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Dombey and Son (1848)

by Charles Dickens

Other authors: See the other authors section.

MembersReviewsPopularityAverage ratingMentions
3,715523,167 (3.98)208
Mr. Dombey's idealistic vision of his "Dombey and Son" shipping firm rests on the shoulders of his delicate son Paul. However, when the firm faces ruin, and Dombey's second marriage ends in disaster, it is his devoted daughter Florence, unloved and neglected, who comes to his aid.This new edition contains Dickens's prefaces, his working plans, and all the original illustrations. The text is that of the definitive Clarendon edition, which is supplemented by a wide-ranging Introduction that highlights Dickens's sensitivity to the problems of his day, including those of familyrelationships, giving the novel added depth and relevance. The Notes and Bibliography have been substantially revised, extended, and updated.… (more)

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Showing 1-5 of 49 (next | show all)
3.5 stars

Mr. Dombey is part of the social elite who pins all his hopes on a son joining his business, while ignoring the existence of his daughter.

Since I am not an expert on Dickens, I won't even attempt to go into the social and political themes presented in this story. I really liked the first third of the book but eventually most of the characters felt like caricatures. The good were angelic, the absurd were very absurd, the proud were prouder than a peacock, but many seemed one dimensional. If readers can make it through the slog-like final third of the story and overlook some really odd occurrences inserted to make the plot work, there is some redemption be found in the end.

I was glad to have read this once but it definitely is not my favorite novel by Dickens. [b:Great Expectations|2623|Great Expectations|Charles Dickens|https://i.gr-assets.com/images/S/compressed.photo.goodreads.com/books/1631687432l/2623._SY75_.jpg|2612809] and [b:A Christmas Carol|5326|A Christmas Carol|Charles Dickens|https://i.gr-assets.com/images/S/compressed.photo.goodreads.com/books/1406512317l/5326._SY75_.jpg|3097440] still remain at the top of my favorites list. ( )
  Ann_R | Aug 7, 2023 |
What a wonderful world... dear Charles D.

‘but it’s of no consequence. I hope’

And the voices in the waves are always whispering to Florence, in their ceaseless murmuring, of love—of love, eternal and illimitable, not bounded by the confines of this world, or by the end of time, but ranging still, beyond the sea, beyond the sky, to the invisible country far away!

(location 120199)

Florence asked him what he thought he heard. ‘I want to know what it says,’ he answered, looking steadily in her face.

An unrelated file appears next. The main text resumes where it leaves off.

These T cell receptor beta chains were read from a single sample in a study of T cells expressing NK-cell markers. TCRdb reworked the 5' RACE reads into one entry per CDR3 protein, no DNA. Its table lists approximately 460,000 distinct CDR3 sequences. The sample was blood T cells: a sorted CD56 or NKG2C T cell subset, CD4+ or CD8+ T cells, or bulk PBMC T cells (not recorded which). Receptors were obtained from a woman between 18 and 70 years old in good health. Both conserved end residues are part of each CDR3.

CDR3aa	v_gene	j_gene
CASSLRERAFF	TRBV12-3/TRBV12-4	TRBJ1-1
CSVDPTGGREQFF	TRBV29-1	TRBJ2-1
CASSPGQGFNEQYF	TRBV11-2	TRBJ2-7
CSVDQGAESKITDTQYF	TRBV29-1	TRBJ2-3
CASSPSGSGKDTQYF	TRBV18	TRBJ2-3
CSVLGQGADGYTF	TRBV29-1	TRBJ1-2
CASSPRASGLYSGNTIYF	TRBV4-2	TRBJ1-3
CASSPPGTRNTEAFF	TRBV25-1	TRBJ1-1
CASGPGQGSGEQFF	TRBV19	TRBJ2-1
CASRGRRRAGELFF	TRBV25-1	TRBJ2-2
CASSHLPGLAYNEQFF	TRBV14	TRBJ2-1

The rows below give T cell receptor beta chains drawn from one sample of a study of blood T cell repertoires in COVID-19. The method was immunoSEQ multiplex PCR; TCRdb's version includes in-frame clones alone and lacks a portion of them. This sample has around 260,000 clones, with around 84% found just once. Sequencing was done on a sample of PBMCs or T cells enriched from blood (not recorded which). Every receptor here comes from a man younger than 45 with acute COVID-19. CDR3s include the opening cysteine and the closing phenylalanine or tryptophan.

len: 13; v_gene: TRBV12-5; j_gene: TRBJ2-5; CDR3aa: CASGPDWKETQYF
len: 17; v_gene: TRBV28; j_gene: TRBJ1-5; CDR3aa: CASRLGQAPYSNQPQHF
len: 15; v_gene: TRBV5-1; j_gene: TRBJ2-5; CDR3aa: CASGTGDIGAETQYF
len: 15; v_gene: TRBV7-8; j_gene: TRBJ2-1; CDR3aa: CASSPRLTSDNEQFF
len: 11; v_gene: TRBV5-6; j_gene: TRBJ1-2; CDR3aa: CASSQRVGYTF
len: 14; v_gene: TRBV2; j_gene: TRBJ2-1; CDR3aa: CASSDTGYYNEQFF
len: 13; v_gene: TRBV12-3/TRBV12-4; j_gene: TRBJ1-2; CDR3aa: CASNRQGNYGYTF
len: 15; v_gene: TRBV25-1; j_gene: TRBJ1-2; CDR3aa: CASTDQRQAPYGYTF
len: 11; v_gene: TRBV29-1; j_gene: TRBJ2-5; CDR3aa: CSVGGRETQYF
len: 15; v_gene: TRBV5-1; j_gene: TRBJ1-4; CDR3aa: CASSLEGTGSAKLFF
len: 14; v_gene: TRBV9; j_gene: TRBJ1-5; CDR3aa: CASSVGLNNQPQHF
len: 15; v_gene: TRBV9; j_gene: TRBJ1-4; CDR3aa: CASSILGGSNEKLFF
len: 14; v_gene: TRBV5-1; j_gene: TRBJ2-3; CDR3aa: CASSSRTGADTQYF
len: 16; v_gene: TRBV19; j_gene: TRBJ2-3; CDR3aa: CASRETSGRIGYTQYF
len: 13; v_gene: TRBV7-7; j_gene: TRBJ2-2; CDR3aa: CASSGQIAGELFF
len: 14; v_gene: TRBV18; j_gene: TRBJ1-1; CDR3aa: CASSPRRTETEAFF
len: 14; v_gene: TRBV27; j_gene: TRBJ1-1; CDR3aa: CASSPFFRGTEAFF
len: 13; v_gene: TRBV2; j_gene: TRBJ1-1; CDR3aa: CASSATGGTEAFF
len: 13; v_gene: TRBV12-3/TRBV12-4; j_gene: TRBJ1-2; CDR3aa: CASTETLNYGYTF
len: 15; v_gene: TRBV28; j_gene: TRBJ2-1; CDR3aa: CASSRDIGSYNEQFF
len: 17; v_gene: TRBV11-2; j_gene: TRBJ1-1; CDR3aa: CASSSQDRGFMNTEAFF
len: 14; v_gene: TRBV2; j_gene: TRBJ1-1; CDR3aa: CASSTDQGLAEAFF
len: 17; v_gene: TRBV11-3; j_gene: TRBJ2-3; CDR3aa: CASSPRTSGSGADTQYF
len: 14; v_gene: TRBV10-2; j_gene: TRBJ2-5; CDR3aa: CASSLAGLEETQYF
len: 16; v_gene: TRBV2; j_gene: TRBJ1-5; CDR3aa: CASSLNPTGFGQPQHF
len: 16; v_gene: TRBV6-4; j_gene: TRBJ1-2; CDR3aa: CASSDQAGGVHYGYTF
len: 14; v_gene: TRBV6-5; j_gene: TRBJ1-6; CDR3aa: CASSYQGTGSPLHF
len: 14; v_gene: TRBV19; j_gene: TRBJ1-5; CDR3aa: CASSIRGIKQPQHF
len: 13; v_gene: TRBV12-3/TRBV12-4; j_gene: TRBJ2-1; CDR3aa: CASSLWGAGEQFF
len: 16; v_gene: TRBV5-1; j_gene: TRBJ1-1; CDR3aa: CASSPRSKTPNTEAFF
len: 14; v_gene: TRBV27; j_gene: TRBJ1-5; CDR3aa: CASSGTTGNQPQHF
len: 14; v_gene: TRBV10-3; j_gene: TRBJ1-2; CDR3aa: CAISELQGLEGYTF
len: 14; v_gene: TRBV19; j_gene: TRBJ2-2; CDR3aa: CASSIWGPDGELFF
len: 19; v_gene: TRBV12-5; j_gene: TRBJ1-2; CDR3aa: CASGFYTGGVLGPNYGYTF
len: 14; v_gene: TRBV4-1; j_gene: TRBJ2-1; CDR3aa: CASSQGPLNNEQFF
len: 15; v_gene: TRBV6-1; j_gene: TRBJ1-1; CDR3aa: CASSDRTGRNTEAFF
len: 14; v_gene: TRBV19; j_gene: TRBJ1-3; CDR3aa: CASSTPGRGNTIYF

‘The sea’ Floy, what is it that it keeps on saying?’ She told him that it was only the noise of the rolling waves.

‘Yes, yes,’ he said.

‘But I know that they are always saying something. Always the same thing. What place is over there?’

He rose up, looking eagerly at the horizon.

She told him that there was another country opposite, but he said he didn’t mean that: he meant further away—farther away!

(location 103395)

It is when our budding hopes are nipped beyond recovery by some rough wind, that we are the most disposed to picture to ourselves what flowers they might have borne, if they had flourished; and now, when Walter found himself cut off from that great Dombey height, by the depth of a new and terrible tumble, and felt that all his old wild fancies had been scattered to the winds in the fall, he began to suspect that they might have led him on to harmless visions of aspiring to Florence in the remote distance of time.

(location 104045)

The very speed at which the train was whirled along, mocked the swift course of the young life that had been borne away so steadily and so inexorably to its foredoomed end. The power that forced itself upon its iron way—its own—defiant of all paths and roads, piercing through the heart of every obstacle, and dragging living creatures of all classes, ages, and degrees behind it, was a type of the triumphant monster, Death. Away, with a shriek, and a roar, and a rattle, from the town, burrowing among the dwellings of men and making the streets hum, flashing out into the meadows for a moment, mining in through the damp earth, booming on in darkness and heavy air, bursting out again into the sunny day so bright and wide; away, with a shriek, and a roar, and a rattle, through the fields, through the woods, through the corn, through the hay, through the chalk, through the mould, through the clay, through the rock, among objects close at hand and almost in the grasp, ever flying from the traveller, and a deceitful distance ever moving slowly within him: like as in the track of the remorseless monster, Death!